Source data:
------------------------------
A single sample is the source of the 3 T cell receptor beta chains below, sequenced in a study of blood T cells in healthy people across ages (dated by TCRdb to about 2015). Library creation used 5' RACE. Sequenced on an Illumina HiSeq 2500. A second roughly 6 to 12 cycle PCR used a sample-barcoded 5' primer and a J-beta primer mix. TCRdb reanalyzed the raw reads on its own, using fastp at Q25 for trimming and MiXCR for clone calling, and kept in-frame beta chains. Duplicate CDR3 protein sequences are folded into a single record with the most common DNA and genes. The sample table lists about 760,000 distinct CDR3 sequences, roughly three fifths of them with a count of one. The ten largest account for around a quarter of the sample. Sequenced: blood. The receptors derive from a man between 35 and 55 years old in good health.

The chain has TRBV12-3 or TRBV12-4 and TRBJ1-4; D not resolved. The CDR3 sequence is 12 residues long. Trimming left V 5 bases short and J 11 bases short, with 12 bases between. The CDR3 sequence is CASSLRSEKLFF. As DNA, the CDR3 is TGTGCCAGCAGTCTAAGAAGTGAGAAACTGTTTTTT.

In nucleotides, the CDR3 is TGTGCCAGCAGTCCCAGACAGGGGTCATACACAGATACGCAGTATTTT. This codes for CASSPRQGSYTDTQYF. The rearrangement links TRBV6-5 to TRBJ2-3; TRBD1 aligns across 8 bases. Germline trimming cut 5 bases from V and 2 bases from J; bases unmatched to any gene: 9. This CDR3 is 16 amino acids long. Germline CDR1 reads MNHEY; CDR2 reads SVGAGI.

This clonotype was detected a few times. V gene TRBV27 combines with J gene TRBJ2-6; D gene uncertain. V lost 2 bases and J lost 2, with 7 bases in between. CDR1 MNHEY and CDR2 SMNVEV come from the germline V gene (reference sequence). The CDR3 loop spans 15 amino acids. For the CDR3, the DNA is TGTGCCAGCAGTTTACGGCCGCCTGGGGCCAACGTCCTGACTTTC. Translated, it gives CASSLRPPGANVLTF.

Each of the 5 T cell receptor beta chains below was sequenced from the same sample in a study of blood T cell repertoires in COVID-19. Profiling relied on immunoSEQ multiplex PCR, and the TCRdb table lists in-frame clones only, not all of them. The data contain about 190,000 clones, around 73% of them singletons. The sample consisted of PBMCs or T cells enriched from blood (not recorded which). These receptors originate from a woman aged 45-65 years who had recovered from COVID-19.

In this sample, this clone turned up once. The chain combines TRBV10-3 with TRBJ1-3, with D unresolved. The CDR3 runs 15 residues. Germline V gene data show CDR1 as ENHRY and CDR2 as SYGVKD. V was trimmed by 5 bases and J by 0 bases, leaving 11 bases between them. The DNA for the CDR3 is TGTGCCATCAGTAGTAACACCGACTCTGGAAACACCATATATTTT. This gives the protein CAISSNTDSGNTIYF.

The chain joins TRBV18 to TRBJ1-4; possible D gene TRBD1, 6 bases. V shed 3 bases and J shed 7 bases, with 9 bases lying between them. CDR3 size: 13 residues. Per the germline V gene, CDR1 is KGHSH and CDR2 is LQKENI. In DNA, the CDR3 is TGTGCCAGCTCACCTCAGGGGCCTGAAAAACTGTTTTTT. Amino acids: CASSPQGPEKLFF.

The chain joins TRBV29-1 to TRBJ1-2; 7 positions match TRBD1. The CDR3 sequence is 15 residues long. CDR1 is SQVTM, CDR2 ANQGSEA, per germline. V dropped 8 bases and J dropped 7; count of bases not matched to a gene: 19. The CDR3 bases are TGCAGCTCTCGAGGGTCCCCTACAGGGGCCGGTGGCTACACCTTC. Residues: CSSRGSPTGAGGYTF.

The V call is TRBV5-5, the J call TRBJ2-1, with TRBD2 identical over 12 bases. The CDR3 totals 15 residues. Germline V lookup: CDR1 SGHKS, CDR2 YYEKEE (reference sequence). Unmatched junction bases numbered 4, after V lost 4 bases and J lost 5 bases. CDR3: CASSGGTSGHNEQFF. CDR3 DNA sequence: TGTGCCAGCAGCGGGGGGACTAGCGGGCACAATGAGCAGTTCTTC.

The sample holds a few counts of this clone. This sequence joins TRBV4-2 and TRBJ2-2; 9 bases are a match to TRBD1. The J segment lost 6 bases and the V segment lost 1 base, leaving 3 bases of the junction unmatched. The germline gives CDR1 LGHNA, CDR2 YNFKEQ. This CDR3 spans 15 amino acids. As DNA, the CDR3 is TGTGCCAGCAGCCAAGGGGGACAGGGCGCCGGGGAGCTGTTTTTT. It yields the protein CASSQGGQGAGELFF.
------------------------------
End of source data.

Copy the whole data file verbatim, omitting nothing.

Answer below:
A single sample is the source of the 3 T cell receptor beta chains below, sequenced in a study of blood T cells in healthy people across ages (dated by TCRdb to about 2015). Library creation used 5' RACE. Sequenced on an Illumina HiSeq 2500. A second roughly 6 to 12 cycle PCR used a sample-barcoded 5' primer and a J-beta primer mix. TCRdb reanalyzed the raw reads on its own, using fastp at Q25 for trimming and MiXCR for clone calling, and kept in-frame beta chains. Duplicate CDR3 protein sequences are folded into a single record with the most common DNA and genes. The sample table lists about 760,000 distinct CDR3 sequences, roughly three fifths of them with a count of one. The ten largest account for around a quarter of the sample. Sequenced: blood. The receptors derive from a man between 35 and 55 years old in good health.

The chain has TRBV12-3 or TRBV12-4 and TRBJ1-4; D not resolved. The CDR3 sequence is 12 residues long. Trimming left V 5 bases short and J 11 bases short, with 12 bases between. The CDR3 sequence is CASSLRSEKLFF. As DNA, the CDR3 is TGTGCCAGCAGTCTAAGAAGTGAGAAACTGTTTTTT.

In nucleotides, the CDR3 is TGTGCCAGCAGTCCCAGACAGGGGTCATACACAGATACGCAGTATTTT. This codes for CASSPRQGSYTDTQYF. The rearrangement links TRBV6-5 to TRBJ2-3; TRBD1 aligns across 8 bases. Germline trimming cut 5 bases from V and 2 bases from J; bases unmatched to any gene: 9. This CDR3 is 16 amino acids long. Germline CDR1 reads MNHEY; CDR2 reads SVGAGI.

This clonotype was detected a few times. V gene TRBV27 combines with J gene TRBJ2-6; D gene uncertain. V lost 2 bases and J lost 2, with 7 bases in between. CDR1 MNHEY and CDR2 SMNVEV come from the germline V gene (reference sequence). The CDR3 loop spans 15 amino acids. For the CDR3, the DNA is TGTGCCAGCAGTTTACGGCCGCCTGGGGCCAACGTCCTGACTTTC. Translated, it gives CASSLRPPGANVLTF.

Each of the 5 T cell receptor beta chains below was sequenced from the same sample in a study of blood T cell repertoires in COVID-19. Profiling relied on immunoSEQ multiplex PCR, and the TCRdb table lists in-frame clones only, not all of them. The data contain about 190,000 clones, around 73% of them singletons. The sample consisted of PBMCs or T cells enriched from blood (not recorded which). These receptors originate from a woman aged 45-65 years who had recovered from COVID-19.

In this sample, this clone turned up once. The chain combines TRBV10-3 with TRBJ1-3, with D unresolved. The CDR3 runs 15 residues. Germline V gene data show CDR1 as ENHRY and CDR2 as SYGVKD. V was trimmed by 5 bases and J by 0 bases, leaving 11 bases between them. The DNA for the CDR3 is TGTGCCATCAGTAGTAACACCGACTCTGGAAACACCATATATTTT. This gives the protein CAISSNTDSGNTIYF.

The chain joins TRBV18 to TRBJ1-4; possible D gene TRBD1, 6 bases. V shed 3 bases and J shed 7 bases, with 9 bases lying between them. CDR3 size: 13 residues. Per the germline V gene, CDR1 is KGHSH and CDR2 is LQKENI. In DNA, the CDR3 is TGTGCCAGCTCACCTCAGGGGCCTGAAAAACTGTTTTTT. Amino acids: CASSPQGPEKLFF.

The chain joins TRBV29-1 to TRBJ1-2; 7 positions match TRBD1. The CDR3 sequence is 15 residues long. CDR1 is SQVTM, CDR2 ANQGSEA, per germline. V dropped 8 bases and J dropped 7; count of bases not matched to a gene: 19. The CDR3 bases are TGCAGCTCTCGAGGGTCCCCTACAGGGGCCGGTGGCTACACCTTC. Residues: CSSRGSPTGAGGYTF.

The V call is TRBV5-5, the J call TRBJ2-1, with TRBD2 identical over 12 bases. The CDR3 totals 15 residues. Germline V lookup: CDR1 SGHKS, CDR2 YYEKEE (reference sequence). Unmatched junction bases numbered 4, after V lost 4 bases and J lost 5 bases. CDR3: CASSGGTSGHNEQFF. CDR3 DNA sequence: TGTGCCAGCAGCGGGGGGACTAGCGGGCACAATGAGCAGTTCTTC.

The sample holds a few counts of this clone. This sequence joins TRBV4-2 and TRBJ2-2; 9 bases are a match to TRBD1. The J segment lost 6 bases and the V segment lost 1 base, leaving 3 bases of the junction unmatched. The germline gives CDR1 LGHNA, CDR2 YNFKEQ. This CDR3 spans 15 amino acids. As DNA, the CDR3 is TGTGCCAGCAGCCAAGGGGGACAGGGCGCCGGGGAGCTGTTTTTT. It yields the protein CASSQGGQGAGELFF.